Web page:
Psychology Ph.D. Dissertations


Empowerment Education to Promote Youth and Community Health

Date of Award


Document Type


Degree Name

Doctor of Philosophy (Ph.D.)



First Advisor

Dara Musher-Eizenman (Advisor)

Second Advisor

Catherine Stein (Committee Member)

Third Advisor

Abby Braden (Committee Member)

Fourth Advisor

Daniel Fasko (Other)


Health resources are not equitably distributed among people in the United States. Harnessing the power of youth and increasing their social action may be a productive means of both cultivating a range of positive developmental outcomes and promoting social change regarding community health disparities. Of the many supported benefits of youth social action, food access disparities remain an outcome yet to be explored. Child overweight and obesity rates remain high, and behavioral health interventions often do not improve health outcomes and fail to acknowledge social determinants of health status beyond individual behavior. Thus, stealth interventions, or those that aim to improve health as a side-effect of intrinsically motivating activities (e.g., social action), are an empirically supported new method for improving health behaviors. One type of stealth intervention could be an empowerment education intervention, increasing youths’ intrinsic motivation to engage in health behaviors while simultaneously providing them with skills to address systemic barriers that impede their ability to do so.

The current study implemented an empowerment education intervention on the topic of food access disparities to increase youths’ health and social action awareness, competence, and intentions. Four elective science classes in an inner city public high school were assigned to receive either the empowerment education or a standard gardening curriculum. Participants completed questionnaires at pre- and post-test to assess constructs related to health and social action awareness, competence, and intentions. Both curricula included six sessions, with hands-on activities, worksheets, and discussion.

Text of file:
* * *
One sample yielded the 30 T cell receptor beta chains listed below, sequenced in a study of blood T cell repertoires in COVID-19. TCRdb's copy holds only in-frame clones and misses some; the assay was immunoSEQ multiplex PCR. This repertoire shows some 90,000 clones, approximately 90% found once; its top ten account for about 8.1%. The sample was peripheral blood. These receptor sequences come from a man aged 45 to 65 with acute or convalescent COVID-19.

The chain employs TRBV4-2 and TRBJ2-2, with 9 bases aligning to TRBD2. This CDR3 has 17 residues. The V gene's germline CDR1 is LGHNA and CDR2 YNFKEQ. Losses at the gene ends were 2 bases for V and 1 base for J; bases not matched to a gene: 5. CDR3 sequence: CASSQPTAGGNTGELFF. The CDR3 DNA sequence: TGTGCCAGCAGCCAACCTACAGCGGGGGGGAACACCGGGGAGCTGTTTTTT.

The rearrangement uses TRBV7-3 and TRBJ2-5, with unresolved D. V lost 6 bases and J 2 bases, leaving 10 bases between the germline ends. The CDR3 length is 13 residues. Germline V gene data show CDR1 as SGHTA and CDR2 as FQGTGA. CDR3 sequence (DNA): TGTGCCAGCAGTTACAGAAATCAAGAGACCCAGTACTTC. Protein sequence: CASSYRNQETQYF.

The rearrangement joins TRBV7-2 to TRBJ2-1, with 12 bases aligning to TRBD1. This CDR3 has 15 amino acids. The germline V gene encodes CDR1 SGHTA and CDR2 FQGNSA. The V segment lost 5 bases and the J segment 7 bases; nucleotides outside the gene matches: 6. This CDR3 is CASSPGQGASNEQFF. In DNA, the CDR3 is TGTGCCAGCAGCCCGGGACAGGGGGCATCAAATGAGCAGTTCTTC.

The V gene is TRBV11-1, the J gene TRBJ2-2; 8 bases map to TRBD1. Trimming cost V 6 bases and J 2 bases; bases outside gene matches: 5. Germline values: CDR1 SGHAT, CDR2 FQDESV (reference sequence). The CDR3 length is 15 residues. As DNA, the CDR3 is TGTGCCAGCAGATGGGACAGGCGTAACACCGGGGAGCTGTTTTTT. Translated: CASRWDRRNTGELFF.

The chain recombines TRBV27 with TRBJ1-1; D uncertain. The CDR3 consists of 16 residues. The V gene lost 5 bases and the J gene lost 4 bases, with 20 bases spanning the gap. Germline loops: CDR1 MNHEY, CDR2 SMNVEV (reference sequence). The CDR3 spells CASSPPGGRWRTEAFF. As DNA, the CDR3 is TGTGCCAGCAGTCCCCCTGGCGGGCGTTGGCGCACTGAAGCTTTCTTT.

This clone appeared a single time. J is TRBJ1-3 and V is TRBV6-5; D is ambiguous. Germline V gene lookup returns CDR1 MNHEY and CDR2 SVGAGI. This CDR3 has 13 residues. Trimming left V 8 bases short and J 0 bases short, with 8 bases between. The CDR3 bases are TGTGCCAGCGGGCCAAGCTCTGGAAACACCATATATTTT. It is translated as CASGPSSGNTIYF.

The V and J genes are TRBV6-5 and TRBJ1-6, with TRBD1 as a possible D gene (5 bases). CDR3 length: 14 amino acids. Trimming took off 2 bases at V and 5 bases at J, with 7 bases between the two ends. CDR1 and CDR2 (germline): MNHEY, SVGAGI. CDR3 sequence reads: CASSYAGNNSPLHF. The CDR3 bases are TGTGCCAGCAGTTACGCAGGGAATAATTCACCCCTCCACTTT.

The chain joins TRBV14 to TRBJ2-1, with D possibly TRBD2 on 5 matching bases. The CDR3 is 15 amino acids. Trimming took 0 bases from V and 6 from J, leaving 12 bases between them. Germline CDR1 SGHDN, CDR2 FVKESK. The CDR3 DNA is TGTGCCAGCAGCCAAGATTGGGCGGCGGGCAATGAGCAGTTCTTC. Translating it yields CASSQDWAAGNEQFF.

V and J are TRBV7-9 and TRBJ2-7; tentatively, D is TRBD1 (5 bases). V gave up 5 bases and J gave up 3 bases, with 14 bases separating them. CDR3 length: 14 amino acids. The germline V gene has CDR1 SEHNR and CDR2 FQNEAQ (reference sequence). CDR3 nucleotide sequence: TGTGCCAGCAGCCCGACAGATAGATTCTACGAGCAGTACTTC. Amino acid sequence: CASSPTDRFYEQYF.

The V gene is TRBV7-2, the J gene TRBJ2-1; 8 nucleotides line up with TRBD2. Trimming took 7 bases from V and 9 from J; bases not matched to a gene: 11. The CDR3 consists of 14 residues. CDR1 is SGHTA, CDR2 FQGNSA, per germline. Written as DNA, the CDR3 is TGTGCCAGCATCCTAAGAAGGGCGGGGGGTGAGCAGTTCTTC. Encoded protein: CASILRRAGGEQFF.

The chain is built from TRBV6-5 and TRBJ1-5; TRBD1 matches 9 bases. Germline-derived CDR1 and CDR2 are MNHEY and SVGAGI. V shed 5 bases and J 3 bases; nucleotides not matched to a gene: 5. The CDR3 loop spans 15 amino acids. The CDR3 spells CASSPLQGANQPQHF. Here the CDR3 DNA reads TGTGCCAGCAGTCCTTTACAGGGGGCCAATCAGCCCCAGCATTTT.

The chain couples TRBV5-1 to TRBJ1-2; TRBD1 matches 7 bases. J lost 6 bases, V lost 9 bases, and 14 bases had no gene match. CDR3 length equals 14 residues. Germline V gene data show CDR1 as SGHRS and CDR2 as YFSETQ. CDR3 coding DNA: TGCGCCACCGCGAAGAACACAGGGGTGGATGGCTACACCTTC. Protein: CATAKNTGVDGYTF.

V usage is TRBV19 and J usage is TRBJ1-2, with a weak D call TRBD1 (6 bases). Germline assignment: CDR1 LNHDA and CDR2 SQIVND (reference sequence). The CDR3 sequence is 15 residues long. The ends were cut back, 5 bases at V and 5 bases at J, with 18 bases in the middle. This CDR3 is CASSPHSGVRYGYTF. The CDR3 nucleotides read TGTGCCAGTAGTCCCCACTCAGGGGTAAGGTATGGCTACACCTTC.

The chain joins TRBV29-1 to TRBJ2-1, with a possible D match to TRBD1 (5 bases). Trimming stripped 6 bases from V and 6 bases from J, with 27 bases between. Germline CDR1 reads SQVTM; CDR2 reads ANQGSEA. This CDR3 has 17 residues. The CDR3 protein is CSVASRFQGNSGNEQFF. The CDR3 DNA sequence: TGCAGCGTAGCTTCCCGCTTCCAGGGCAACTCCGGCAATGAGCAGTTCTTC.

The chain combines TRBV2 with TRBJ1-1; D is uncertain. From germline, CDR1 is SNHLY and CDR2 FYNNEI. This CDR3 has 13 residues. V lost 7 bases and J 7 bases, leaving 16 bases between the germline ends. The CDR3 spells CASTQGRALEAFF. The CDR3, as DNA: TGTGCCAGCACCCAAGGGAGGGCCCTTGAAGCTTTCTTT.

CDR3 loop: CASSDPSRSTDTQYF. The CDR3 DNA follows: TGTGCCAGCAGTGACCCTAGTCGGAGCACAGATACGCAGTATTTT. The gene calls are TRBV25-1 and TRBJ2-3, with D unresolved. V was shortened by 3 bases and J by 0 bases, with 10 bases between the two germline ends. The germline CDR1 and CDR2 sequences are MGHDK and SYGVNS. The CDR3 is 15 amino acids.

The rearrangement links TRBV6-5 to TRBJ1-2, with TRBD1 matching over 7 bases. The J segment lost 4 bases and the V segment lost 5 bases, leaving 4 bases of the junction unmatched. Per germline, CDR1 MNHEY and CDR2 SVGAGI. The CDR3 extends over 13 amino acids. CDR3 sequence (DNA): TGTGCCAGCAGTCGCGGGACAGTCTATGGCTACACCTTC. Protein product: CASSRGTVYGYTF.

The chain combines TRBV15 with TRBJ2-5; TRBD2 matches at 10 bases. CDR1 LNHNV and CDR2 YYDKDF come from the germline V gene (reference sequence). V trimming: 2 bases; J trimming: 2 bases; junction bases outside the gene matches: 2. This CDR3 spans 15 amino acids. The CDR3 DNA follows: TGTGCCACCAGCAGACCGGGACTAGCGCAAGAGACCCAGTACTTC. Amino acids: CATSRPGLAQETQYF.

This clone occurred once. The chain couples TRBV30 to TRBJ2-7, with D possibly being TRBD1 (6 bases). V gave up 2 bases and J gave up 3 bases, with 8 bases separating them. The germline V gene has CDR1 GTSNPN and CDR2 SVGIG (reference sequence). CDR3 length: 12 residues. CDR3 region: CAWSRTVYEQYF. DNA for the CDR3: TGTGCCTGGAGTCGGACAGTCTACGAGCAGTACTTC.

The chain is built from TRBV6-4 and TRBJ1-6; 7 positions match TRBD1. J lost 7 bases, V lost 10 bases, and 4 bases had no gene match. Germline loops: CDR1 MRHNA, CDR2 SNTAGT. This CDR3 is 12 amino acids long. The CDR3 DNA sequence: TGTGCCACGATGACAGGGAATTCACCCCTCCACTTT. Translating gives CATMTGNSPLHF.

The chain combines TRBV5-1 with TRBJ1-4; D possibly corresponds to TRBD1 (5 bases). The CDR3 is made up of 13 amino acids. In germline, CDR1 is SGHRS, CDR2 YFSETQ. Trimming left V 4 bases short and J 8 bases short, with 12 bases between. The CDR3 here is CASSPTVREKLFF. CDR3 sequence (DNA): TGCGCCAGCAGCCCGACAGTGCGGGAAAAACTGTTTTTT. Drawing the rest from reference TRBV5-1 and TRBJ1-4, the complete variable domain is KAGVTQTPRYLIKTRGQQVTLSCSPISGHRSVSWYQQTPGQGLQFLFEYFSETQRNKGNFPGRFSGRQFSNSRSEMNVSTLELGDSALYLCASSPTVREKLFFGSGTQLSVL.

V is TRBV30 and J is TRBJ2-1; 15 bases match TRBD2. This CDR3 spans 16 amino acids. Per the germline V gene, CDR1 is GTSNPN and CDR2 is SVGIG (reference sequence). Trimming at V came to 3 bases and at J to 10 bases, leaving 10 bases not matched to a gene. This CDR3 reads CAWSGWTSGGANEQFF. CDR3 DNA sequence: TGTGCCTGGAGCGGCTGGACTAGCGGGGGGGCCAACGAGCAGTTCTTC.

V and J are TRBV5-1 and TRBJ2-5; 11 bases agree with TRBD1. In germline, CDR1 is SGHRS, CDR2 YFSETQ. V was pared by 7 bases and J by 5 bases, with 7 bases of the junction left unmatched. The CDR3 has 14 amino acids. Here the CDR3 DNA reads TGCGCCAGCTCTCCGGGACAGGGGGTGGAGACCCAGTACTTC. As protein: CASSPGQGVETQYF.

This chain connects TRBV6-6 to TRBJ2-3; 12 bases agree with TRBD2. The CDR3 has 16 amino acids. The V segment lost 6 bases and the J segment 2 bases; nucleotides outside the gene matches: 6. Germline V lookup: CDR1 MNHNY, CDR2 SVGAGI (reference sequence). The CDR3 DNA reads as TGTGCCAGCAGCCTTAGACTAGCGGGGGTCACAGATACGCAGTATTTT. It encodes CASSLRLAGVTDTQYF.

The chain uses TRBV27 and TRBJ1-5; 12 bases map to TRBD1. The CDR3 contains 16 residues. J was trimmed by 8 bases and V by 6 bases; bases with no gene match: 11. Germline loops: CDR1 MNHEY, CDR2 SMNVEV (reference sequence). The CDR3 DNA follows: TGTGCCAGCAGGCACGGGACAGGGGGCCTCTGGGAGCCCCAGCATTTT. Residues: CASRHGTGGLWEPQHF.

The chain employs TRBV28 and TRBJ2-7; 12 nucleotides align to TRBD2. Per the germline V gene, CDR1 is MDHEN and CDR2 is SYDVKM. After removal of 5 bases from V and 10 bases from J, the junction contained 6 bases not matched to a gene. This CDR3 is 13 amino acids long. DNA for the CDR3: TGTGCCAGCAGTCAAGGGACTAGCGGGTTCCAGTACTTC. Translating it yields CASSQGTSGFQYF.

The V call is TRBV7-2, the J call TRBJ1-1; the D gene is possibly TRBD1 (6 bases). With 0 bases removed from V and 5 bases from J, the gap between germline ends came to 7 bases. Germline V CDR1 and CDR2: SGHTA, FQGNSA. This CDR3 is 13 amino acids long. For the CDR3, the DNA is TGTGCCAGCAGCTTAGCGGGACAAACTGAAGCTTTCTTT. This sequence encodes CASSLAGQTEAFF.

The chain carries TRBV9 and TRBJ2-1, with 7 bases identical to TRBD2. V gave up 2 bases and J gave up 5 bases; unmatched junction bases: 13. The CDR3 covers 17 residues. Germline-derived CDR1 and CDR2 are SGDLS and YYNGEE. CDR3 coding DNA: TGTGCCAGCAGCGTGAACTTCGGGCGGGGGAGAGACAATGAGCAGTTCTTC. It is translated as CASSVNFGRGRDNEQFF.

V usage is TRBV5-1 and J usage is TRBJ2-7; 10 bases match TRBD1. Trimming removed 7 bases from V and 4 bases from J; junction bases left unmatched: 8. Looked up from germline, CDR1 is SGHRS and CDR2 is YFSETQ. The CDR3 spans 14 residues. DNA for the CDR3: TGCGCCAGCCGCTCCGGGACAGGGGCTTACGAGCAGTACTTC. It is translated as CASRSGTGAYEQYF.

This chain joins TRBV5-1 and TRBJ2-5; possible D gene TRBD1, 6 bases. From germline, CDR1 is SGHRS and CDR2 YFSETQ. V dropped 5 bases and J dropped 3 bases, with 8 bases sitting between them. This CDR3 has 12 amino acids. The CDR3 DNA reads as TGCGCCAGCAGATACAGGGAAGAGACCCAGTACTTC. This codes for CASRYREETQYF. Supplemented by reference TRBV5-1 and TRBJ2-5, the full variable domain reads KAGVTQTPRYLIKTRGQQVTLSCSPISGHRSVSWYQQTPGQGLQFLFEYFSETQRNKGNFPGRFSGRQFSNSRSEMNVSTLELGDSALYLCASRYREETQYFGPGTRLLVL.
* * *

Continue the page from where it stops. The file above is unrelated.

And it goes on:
There were no significant differences between the intervention and control group following the intervention. Process data indicate that students in the intervention tended to be more confused throughout sessions compared to those in the control group, and they had difficulty producing responses reflective of social justice issues. Students reported minimal discussions with friends and family about what they learned in the intervention. Those who perceived themselves as more involved in the program reported higher levels of critical reflection at post-test. Changes to the structure and process of sessions were made throughout the program given difficulties getting students to participate in discussion, develop social justice-focused responses, and be concrete and realistic in their social action goal-setting.

This study is the first to utilize an empowerment education curriculum focused on issues of food access disparities in low income communities and is one of few that reviews specific challenges that arose. Findings suggest that conducting such a program with the disenfranchised youth it is intended for comes with a range of barriers that need to be addressed to improve the acceptability, feasibility and effectiveness of these programs and, ultimately, have the desired impact on youth and community health.